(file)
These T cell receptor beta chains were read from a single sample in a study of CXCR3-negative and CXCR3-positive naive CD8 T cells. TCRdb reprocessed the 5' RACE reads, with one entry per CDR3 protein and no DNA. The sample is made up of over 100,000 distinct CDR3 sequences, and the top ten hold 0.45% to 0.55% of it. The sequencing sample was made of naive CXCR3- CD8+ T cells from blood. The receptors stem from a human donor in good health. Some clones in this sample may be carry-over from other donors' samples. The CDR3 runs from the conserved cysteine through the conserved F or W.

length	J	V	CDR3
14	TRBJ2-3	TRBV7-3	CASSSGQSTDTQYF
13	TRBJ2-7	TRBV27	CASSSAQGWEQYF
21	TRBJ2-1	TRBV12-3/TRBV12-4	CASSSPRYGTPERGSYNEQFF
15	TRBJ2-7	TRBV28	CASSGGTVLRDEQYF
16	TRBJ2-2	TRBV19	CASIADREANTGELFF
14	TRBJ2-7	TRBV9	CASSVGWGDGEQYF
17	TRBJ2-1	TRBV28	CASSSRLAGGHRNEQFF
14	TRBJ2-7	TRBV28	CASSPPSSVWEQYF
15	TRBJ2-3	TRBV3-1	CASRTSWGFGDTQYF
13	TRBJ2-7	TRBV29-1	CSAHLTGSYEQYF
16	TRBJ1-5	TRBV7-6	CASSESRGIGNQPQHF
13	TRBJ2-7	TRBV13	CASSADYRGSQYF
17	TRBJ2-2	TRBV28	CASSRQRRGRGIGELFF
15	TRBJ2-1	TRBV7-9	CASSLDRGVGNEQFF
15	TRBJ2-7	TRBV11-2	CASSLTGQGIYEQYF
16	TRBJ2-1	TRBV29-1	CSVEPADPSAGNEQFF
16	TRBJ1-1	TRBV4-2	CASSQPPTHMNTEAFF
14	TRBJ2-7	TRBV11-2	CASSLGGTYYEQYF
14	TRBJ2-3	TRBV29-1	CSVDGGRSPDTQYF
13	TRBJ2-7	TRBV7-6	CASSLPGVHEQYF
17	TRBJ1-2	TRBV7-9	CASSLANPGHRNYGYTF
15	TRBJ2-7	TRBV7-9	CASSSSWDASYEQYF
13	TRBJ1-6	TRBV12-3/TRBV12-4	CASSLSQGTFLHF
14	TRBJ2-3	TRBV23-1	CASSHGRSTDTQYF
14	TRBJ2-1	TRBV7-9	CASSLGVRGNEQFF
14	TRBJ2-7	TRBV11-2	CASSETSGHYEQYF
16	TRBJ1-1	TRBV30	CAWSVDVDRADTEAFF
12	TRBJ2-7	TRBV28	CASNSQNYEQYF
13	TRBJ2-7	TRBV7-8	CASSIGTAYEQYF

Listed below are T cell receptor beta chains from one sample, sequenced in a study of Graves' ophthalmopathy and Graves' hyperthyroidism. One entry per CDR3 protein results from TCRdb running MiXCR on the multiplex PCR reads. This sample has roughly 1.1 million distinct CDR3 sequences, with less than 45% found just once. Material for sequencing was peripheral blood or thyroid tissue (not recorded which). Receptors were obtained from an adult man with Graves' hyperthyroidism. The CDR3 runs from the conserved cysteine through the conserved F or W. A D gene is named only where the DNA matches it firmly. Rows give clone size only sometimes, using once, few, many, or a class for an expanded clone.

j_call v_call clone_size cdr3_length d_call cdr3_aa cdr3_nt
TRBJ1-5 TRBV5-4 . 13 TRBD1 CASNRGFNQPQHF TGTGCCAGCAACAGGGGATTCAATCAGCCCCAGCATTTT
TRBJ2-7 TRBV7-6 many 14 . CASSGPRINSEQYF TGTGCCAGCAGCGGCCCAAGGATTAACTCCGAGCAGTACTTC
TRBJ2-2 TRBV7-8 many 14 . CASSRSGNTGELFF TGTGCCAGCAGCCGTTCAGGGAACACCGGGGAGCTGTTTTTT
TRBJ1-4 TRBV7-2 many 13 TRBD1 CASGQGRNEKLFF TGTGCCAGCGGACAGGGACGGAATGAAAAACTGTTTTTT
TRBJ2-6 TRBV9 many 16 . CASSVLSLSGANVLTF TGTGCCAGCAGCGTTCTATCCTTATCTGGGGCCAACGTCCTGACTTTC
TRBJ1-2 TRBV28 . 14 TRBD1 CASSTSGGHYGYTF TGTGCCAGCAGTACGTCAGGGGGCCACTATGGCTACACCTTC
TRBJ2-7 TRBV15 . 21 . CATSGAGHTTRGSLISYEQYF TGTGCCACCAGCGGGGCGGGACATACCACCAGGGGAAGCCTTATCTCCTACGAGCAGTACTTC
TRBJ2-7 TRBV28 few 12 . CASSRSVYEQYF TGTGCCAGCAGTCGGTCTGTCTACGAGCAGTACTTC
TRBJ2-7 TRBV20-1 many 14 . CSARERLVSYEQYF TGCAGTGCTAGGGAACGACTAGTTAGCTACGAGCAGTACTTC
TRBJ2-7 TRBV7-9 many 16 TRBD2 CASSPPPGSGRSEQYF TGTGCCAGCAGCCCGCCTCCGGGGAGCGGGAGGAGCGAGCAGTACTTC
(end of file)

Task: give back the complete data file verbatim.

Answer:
These T cell receptor beta chains were read from a single sample in a study of CXCR3-negative and CXCR3-positive naive CD8 T cells. TCRdb reprocessed the 5' RACE reads, with one entry per CDR3 protein and no DNA. The sample is made up of over 100,000 distinct CDR3 sequences, and the top ten hold 0.45% to 0.55% of it. The sequencing sample was made of naive CXCR3- CD8+ T cells from blood. The receptors stem from a human donor in good health. Some clones in this sample may be carry-over from other donors' samples. The CDR3 runs from the conserved cysteine through the conserved F or W.

length	J	V	CDR3
14	TRBJ2-3	TRBV7-3	CASSSGQSTDTQYF
13	TRBJ2-7	TRBV27	CASSSAQGWEQYF
21	TRBJ2-1	TRBV12-3/TRBV12-4	CASSSPRYGTPERGSYNEQFF
15	TRBJ2-7	TRBV28	CASSGGTVLRDEQYF
16	TRBJ2-2	TRBV19	CASIADREANTGELFF
14	TRBJ2-7	TRBV9	CASSVGWGDGEQYF
17	TRBJ2-1	TRBV28	CASSSRLAGGHRNEQFF
14	TRBJ2-7	TRBV28	CASSPPSSVWEQYF
15	TRBJ2-3	TRBV3-1	CASRTSWGFGDTQYF
13	TRBJ2-7	TRBV29-1	CSAHLTGSYEQYF
16	TRBJ1-5	TRBV7-6	CASSESRGIGNQPQHF
13	TRBJ2-7	TRBV13	CASSADYRGSQYF
17	TRBJ2-2	TRBV28	CASSRQRRGRGIGELFF
15	TRBJ2-1	TRBV7-9	CASSLDRGVGNEQFF
15	TRBJ2-7	TRBV11-2	CASSLTGQGIYEQYF
16	TRBJ2-1	TRBV29-1	CSVEPADPSAGNEQFF
16	TRBJ1-1	TRBV4-2	CASSQPPTHMNTEAFF
14	TRBJ2-7	TRBV11-2	CASSLGGTYYEQYF
14	TRBJ2-3	TRBV29-1	CSVDGGRSPDTQYF
13	TRBJ2-7	TRBV7-6	CASSLPGVHEQYF
17	TRBJ1-2	TRBV7-9	CASSLANPGHRNYGYTF
15	TRBJ2-7	TRBV7-9	CASSSSWDASYEQYF
13	TRBJ1-6	TRBV12-3/TRBV12-4	CASSLSQGTFLHF
14	TRBJ2-3	TRBV23-1	CASSHGRSTDTQYF
14	TRBJ2-1	TRBV7-9	CASSLGVRGNEQFF
14	TRBJ2-7	TRBV11-2	CASSETSGHYEQYF
16	TRBJ1-1	TRBV30	CAWSVDVDRADTEAFF
12	TRBJ2-7	TRBV28	CASNSQNYEQYF
13	TRBJ2-7	TRBV7-8	CASSIGTAYEQYF

Listed below are T cell receptor beta chains from one sample, sequenced in a study of Graves' ophthalmopathy and Graves' hyperthyroidism. One entry per CDR3 protein results from TCRdb running MiXCR on the multiplex PCR reads. This sample has roughly 1.1 million distinct CDR3 sequences, with less than 45% found just once. Material for sequencing was peripheral blood or thyroid tissue (not recorded which). Receptors were obtained from an adult man with Graves' hyperthyroidism. The CDR3 runs from the conserved cysteine through the conserved F or W. A D gene is named only where the DNA matches it firmly. Rows give clone size only sometimes, using once, few, many, or a class for an expanded clone.

j_call v_call clone_size cdr3_length d_call cdr3_aa cdr3_nt
TRBJ1-5 TRBV5-4 . 13 TRBD1 CASNRGFNQPQHF TGTGCCAGCAACAGGGGATTCAATCAGCCCCAGCATTTT
TRBJ2-7 TRBV7-6 many 14 . CASSGPRINSEQYF TGTGCCAGCAGCGGCCCAAGGATTAACTCCGAGCAGTACTTC
TRBJ2-2 TRBV7-8 many 14 . CASSRSGNTGELFF TGTGCCAGCAGCCGTTCAGGGAACACCGGGGAGCTGTTTTTT
TRBJ1-4 TRBV7-2 many 13 TRBD1 CASGQGRNEKLFF TGTGCCAGCGGACAGGGACGGAATGAAAAACTGTTTTTT
TRBJ2-6 TRBV9 many 16 . CASSVLSLSGANVLTF TGTGCCAGCAGCGTTCTATCCTTATCTGGGGCCAACGTCCTGACTTTC
TRBJ1-2 TRBV28 . 14 TRBD1 CASSTSGGHYGYTF TGTGCCAGCAGTACGTCAGGGGGCCACTATGGCTACACCTTC
TRBJ2-7 TRBV15 . 21 . CATSGAGHTTRGSLISYEQYF TGTGCCACCAGCGGGGCGGGACATACCACCAGGGGAAGCCTTATCTCCTACGAGCAGTACTTC
TRBJ2-7 TRBV28 few 12 . CASSRSVYEQYF TGTGCCAGCAGTCGGTCTGTCTACGAGCAGTACTTC
TRBJ2-7 TRBV20-1 many 14 . CSARERLVSYEQYF TGCAGTGCTAGGGAACGACTAGTTAGCTACGAGCAGTACTTC
TRBJ2-7 TRBV7-9 many 16 TRBD2 CASSPPPGSGRSEQYF TGTGCCAGCAGCCCGCCTCCGGGGAGCGGGAGGAGCGAGCAGTACTTC